Boomers may have a 25 percent higher chance of dying from prescription opioid and heroin overdoses than individuals born between 1977 and 1978, according to a new Columbia University study.
The findings are based on National Center for Health Statistics data from 1999 to 2014, during which the U.S. death rate from reported drug overdoses nearly quadrupled.
Mortality rates from these overdoses could be even higher than the statistics indicate because such drug-related deaths tend to be underreported. “Previous studies have shown that about 25 percent of U.S. overdose deaths had no drug information on the death certificate, so it is likely that national statistics underestimate the number of opioid-related deaths,’’ said Columbia University professor Xiwen Huang, one of the three authors of the study.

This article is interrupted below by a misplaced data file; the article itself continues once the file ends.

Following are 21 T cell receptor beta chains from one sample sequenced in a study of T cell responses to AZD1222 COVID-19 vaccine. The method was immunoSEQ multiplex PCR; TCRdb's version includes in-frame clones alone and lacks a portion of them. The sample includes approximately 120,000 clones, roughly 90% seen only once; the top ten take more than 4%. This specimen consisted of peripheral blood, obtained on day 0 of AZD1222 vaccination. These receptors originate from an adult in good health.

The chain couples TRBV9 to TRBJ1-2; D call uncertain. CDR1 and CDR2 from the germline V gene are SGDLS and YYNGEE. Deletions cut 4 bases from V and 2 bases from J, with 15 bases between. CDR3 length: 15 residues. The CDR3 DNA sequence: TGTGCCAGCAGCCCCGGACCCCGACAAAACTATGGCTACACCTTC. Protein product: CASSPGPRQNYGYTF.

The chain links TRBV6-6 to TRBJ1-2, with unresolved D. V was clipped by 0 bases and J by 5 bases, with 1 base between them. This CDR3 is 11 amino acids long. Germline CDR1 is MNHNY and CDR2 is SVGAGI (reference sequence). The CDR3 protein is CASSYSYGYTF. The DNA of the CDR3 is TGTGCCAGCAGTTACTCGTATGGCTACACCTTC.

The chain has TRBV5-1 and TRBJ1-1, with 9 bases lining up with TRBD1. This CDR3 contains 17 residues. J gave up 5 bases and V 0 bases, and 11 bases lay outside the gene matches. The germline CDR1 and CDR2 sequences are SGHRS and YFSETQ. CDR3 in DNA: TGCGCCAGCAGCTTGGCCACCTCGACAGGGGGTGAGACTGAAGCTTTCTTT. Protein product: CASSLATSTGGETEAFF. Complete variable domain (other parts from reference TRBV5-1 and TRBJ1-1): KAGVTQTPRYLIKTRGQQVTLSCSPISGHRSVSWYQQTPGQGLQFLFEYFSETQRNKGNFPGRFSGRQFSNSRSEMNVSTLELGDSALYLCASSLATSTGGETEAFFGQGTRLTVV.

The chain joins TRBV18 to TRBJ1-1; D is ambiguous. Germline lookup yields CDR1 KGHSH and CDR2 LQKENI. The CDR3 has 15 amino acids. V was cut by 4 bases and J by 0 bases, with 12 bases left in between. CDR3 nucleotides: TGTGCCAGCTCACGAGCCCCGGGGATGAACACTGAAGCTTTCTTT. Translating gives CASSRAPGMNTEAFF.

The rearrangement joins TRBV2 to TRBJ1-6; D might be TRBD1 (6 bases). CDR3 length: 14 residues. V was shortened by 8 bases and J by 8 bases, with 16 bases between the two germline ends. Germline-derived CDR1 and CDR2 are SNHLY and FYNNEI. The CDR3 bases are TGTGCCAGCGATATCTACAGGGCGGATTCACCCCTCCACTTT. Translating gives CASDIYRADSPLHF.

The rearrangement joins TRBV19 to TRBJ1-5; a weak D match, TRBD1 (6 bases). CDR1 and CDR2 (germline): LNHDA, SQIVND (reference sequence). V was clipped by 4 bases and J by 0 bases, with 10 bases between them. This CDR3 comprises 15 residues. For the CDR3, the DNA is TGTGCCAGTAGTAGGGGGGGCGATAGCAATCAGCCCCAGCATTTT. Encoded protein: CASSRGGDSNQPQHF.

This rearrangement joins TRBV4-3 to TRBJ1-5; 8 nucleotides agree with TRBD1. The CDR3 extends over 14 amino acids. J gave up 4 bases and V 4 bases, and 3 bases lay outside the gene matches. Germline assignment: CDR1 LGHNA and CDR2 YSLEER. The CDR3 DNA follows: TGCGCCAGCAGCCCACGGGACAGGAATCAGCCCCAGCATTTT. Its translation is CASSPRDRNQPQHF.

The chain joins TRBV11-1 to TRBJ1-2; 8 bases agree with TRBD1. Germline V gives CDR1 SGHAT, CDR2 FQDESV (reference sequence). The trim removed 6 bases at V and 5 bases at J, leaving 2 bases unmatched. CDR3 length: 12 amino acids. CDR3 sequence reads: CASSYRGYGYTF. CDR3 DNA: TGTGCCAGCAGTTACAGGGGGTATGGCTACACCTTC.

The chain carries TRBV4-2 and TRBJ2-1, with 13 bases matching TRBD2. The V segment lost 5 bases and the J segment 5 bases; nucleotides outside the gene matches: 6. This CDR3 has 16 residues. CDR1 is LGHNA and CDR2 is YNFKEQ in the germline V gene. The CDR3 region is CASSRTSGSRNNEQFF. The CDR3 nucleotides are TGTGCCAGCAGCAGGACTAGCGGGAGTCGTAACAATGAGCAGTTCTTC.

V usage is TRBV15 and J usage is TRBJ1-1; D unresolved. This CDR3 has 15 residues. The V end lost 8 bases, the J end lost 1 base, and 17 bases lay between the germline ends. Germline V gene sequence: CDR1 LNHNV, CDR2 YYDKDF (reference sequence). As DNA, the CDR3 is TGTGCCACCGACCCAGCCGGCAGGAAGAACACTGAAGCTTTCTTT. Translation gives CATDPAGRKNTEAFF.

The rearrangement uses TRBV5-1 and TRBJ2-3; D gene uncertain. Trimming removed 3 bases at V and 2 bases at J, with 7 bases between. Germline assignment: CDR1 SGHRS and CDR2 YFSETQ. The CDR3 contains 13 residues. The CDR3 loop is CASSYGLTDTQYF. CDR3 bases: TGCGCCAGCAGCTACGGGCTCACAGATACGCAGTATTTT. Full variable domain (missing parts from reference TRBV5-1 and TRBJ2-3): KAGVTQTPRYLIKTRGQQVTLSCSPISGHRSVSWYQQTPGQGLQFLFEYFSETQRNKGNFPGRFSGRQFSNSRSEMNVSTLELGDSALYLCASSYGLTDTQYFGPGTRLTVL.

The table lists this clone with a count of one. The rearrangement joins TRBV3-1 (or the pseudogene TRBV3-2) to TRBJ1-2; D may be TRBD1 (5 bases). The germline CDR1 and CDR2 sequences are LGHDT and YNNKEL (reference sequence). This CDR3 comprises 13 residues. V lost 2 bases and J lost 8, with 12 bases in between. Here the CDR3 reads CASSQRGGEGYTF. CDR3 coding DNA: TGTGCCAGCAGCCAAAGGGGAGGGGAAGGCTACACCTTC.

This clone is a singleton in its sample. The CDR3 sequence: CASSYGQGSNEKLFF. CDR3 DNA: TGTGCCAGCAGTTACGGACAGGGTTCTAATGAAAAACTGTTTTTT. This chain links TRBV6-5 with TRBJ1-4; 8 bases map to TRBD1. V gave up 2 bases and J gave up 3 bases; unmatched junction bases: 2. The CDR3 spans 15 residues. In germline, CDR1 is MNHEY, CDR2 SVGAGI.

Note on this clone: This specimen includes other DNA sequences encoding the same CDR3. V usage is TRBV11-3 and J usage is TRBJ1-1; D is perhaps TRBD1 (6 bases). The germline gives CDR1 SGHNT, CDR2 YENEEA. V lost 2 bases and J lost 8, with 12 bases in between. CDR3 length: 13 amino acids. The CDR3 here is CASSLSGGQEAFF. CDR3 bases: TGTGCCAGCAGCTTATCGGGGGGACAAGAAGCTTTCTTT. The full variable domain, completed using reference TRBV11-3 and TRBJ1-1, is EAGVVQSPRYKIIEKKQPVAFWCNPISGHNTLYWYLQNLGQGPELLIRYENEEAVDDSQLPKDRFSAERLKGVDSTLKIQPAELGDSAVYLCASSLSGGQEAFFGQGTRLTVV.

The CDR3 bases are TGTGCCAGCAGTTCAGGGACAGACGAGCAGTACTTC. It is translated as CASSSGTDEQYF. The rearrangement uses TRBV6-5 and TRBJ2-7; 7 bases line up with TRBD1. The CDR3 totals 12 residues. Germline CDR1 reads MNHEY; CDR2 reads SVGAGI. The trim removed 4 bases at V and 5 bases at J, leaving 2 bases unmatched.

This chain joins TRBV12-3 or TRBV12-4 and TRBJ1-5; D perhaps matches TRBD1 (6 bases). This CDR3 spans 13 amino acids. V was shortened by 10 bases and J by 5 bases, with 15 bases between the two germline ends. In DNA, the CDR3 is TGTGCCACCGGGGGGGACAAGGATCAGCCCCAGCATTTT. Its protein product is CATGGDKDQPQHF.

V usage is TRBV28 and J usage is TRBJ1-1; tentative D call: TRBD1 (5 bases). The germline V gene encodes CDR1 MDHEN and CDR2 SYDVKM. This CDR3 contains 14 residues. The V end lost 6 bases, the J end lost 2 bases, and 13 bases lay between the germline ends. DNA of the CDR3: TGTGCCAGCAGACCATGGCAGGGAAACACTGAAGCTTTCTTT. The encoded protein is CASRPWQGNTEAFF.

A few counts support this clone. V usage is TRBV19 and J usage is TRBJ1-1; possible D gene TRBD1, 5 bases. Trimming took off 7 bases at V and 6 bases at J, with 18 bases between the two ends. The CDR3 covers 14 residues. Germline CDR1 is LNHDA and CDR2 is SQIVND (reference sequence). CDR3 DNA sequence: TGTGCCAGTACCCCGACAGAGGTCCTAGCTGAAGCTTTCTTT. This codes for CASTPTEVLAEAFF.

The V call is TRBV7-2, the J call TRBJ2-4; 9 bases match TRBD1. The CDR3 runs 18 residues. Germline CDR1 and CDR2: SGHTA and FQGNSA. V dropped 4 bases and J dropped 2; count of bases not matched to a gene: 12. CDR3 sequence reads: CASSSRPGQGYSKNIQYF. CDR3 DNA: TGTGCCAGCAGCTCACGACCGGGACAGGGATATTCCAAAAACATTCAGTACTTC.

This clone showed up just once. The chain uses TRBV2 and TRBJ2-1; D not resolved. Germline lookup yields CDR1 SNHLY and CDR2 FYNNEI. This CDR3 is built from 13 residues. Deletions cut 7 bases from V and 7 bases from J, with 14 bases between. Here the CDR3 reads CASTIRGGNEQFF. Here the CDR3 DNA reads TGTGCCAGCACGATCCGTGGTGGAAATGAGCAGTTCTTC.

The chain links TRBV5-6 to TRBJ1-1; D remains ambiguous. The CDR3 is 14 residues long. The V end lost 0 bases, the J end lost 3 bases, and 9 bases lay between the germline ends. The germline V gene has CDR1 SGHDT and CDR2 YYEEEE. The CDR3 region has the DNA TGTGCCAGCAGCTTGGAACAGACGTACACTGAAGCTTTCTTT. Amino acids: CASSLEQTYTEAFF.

The researchers found that when boomers aged from their 40s to 60s, they experienced consistently higher death rates from opioid overdoses than other generations at the same age, according to Guohua Li, senior author of the study.
Study authors say the findings underscore the need for effective treatment programs.
"With drug overdose mortality continuing to rise, effective interventions, such as enhanced state prescription drug-monitoring programs and bystander-first responder naloxone training, are urgently needed," said Katherine Keyes, another coauthor of the study. Naloxone is a medication designed to rapidly reverse an opioid overdose.